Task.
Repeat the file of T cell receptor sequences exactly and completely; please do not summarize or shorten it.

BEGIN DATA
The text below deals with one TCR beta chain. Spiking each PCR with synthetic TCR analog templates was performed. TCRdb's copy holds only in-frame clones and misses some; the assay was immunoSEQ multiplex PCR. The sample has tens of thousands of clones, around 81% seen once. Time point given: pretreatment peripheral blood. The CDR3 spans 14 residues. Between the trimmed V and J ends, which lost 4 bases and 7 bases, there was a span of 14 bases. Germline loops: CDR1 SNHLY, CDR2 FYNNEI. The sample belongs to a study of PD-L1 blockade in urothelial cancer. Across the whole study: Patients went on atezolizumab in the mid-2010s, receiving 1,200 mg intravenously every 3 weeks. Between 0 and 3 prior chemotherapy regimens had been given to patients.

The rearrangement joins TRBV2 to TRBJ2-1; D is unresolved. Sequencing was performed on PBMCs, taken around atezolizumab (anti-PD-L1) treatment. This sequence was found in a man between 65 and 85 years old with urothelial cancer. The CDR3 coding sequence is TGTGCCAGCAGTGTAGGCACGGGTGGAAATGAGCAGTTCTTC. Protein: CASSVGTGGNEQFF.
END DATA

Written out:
The text below deals with one TCR beta chain. Spiking each PCR with synthetic TCR analog templates was performed. TCRdb's copy holds only in-frame clones and misses some; the assay was immunoSEQ multiplex PCR. The sample has tens of thousands of clones, around 81% seen once. Time point given: pretreatment peripheral blood. The CDR3 spans 14 residues. Between the trimmed V and J ends, which lost 4 bases and 7 bases, there was a span of 14 bases. Germline loops: CDR1 SNHLY, CDR2 FYNNEI. The sample belongs to a study of PD-L1 blockade in urothelial cancer. Across the whole study: Patients went on atezolizumab in the mid-2010s, receiving 1,200 mg intravenously every 3 weeks. Between 0 and 3 prior chemotherapy regimens had been given to patients.

The rearrangement joins TRBV2 to TRBJ2-1; D is unresolved. Sequencing was performed on PBMCs, taken around atezolizumab (anti-PD-L1) treatment. This sequence was found in a man between 65 and 85 years old with urothelial cancer. The CDR3 coding sequence is TGTGCCAGCAGTGTAGGCACGGGTGGAAATGAGCAGTTCTTC. Protein: CASSVGTGGNEQFF.